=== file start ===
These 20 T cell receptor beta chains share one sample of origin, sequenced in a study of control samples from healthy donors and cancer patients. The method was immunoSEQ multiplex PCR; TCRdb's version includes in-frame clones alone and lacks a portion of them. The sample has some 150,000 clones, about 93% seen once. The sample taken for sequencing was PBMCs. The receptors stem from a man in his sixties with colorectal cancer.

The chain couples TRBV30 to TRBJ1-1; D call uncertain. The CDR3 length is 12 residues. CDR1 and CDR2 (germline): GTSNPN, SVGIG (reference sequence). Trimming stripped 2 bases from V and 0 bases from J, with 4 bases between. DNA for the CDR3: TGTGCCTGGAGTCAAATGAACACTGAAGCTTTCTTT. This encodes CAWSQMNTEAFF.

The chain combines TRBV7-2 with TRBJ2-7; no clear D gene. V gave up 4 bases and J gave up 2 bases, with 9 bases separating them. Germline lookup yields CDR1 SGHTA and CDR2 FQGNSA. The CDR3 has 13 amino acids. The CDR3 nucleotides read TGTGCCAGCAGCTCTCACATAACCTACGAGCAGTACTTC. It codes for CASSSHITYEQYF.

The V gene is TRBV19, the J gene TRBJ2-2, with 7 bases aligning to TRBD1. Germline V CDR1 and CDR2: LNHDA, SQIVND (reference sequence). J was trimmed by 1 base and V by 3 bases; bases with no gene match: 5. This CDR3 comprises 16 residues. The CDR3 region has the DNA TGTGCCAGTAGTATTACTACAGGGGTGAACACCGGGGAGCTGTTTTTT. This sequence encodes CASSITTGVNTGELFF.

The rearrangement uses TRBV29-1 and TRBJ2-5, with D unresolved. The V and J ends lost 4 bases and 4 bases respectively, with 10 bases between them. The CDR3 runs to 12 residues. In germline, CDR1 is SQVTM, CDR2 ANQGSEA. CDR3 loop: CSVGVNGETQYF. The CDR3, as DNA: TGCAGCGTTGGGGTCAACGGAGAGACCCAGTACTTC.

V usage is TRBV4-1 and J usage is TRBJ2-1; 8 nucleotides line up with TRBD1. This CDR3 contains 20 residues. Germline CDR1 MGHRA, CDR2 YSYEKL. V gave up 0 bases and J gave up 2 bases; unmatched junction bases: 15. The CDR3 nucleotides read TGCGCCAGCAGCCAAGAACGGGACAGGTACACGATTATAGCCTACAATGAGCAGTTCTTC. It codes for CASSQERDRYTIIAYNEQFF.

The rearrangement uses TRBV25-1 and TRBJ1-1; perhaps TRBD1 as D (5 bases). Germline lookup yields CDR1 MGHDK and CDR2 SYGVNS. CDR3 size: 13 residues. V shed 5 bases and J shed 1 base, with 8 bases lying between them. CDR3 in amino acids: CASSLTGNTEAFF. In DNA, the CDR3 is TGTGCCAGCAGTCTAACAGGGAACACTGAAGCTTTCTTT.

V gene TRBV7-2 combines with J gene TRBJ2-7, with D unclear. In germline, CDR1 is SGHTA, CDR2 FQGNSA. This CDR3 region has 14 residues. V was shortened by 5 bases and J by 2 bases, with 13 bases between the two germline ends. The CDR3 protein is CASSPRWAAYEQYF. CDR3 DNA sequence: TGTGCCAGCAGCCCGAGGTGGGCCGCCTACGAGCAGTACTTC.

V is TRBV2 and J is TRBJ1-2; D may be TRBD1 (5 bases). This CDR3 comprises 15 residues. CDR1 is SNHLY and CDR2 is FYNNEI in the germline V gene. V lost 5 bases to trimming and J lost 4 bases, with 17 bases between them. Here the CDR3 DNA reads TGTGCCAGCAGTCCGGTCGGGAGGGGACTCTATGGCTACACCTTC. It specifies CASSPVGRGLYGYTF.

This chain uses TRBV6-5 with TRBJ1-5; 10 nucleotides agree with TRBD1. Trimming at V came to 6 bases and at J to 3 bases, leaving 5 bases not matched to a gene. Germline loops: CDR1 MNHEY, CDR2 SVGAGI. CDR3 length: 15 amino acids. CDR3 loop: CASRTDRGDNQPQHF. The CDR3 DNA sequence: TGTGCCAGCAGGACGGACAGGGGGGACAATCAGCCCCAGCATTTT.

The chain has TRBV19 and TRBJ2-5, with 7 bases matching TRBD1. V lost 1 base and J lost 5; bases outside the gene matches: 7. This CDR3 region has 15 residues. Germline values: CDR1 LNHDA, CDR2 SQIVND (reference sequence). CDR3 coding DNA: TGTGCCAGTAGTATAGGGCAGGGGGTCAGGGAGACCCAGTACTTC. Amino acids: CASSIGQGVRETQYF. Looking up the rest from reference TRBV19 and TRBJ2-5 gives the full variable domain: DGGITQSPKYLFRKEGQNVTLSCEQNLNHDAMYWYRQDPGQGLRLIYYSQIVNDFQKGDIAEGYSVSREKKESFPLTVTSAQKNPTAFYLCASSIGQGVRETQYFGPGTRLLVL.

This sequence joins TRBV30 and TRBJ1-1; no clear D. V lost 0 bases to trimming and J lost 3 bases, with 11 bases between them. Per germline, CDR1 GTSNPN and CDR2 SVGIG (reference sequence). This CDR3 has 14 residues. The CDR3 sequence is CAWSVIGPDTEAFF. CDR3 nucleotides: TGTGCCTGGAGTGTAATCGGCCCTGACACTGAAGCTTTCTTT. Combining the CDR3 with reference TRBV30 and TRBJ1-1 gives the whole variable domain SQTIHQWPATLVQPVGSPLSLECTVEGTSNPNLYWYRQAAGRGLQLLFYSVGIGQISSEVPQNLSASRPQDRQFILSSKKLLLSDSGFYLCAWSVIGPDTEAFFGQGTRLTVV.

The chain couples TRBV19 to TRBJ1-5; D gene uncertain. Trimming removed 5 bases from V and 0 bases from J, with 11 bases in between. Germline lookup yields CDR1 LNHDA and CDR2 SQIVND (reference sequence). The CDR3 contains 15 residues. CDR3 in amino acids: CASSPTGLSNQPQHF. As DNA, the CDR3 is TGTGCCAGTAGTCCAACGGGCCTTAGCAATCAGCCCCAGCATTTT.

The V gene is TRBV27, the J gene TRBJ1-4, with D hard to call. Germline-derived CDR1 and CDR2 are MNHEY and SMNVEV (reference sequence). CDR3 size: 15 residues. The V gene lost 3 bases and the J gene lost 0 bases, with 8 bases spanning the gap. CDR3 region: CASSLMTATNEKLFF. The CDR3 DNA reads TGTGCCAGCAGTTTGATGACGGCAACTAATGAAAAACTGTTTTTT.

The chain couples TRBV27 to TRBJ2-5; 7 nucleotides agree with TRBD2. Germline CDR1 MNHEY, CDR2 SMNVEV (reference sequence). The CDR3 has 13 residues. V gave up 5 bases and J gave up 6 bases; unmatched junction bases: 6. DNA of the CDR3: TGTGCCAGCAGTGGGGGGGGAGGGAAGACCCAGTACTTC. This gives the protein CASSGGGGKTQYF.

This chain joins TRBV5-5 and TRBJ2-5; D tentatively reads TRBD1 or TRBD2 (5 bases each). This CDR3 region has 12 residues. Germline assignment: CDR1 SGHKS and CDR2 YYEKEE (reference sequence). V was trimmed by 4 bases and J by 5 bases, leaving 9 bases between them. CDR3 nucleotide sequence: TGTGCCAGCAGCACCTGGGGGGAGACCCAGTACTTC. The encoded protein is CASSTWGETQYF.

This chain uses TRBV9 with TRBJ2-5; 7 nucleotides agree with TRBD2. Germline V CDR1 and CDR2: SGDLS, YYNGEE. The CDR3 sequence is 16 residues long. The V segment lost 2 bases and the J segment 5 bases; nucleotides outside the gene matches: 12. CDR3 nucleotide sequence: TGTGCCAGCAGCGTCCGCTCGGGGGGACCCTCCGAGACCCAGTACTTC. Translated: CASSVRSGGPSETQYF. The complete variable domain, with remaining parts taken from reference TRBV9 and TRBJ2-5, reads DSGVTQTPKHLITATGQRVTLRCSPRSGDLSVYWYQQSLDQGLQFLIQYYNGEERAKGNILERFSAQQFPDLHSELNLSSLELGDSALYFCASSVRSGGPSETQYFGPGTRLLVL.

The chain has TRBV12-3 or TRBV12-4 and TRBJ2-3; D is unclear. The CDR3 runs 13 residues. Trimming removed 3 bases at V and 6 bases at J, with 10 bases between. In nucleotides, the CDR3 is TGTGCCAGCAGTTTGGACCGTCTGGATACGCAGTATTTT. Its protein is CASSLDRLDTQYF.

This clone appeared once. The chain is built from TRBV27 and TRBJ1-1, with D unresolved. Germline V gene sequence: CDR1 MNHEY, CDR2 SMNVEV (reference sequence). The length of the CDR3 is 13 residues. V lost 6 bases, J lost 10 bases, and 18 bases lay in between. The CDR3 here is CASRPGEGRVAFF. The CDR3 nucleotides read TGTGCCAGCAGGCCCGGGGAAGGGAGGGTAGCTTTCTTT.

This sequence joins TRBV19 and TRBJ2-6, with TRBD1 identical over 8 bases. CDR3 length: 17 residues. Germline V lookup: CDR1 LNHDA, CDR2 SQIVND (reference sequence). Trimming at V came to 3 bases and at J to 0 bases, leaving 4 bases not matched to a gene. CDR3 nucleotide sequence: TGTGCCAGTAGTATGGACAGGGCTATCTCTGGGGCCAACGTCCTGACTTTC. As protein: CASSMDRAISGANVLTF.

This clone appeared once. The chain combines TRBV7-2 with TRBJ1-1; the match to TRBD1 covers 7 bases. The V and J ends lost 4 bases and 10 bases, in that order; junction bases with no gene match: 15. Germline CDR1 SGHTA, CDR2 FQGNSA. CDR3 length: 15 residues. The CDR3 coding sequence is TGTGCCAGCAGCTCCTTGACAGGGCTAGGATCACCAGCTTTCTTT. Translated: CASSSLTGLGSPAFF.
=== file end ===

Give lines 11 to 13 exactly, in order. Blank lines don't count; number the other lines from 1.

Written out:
The chain has TRBV19 and TRBJ2-5, with 7 bases matching TRBD1. V lost 1 base and J lost 5; bases outside the gene matches: 7. This CDR3 region has 15 residues. Germline values: CDR1 LNHDA, CDR2 SQIVND (reference sequence). CDR3 coding DNA: TGTGCCAGTAGTATAGGGCAGGGGGTCAGGGAGACCCAGTACTTC. Amino acids: CASSIGQGVRETQYF. Looking up the rest from reference TRBV19 and TRBJ2-5 gives the full variable domain: DGGITQSPKYLFRKEGQNVTLSCEQNLNHDAMYWYRQDPGQGLRLIYYSQIVNDFQKGDIAEGYSVSREKKESFPLTVTSAQKNPTAFYLCASSIGQGVRETQYFGPGTRLLVL.

This sequence joins TRBV30 and TRBJ1-1; no clear D. V lost 0 bases to trimming and J lost 3 bases, with 11 bases between them. Per germline, CDR1 GTSNPN and CDR2 SVGIG (reference sequence). This CDR3 has 14 residues. The CDR3 sequence is CAWSVIGPDTEAFF. CDR3 nucleotides: TGTGCCTGGAGTGTAATCGGCCCTGACACTGAAGCTTTCTTT. Combining the CDR3 with reference TRBV30 and TRBJ1-1 gives the whole variable domain SQTIHQWPATLVQPVGSPLSLECTVEGTSNPNLYWYRQAAGRGLQLLFYSVGIGQISSEVPQNLSASRPQDRQFILSSKKLLLSDSGFYLCAWSVIGPDTEAFFGQGTRLTVV.

The chain couples TRBV19 to TRBJ1-5; D gene uncertain. Trimming removed 5 bases from V and 0 bases from J, with 11 bases in between. Germline lookup yields CDR1 LNHDA and CDR2 SQIVND (reference sequence). The CDR3 contains 15 residues. CDR3 in amino acids: CASSPTGLSNQPQHF. As DNA, the CDR3 is TGTGCCAGTAGTCCAACGGGCCTTAGCAATCAGCCCCAGCATTTT.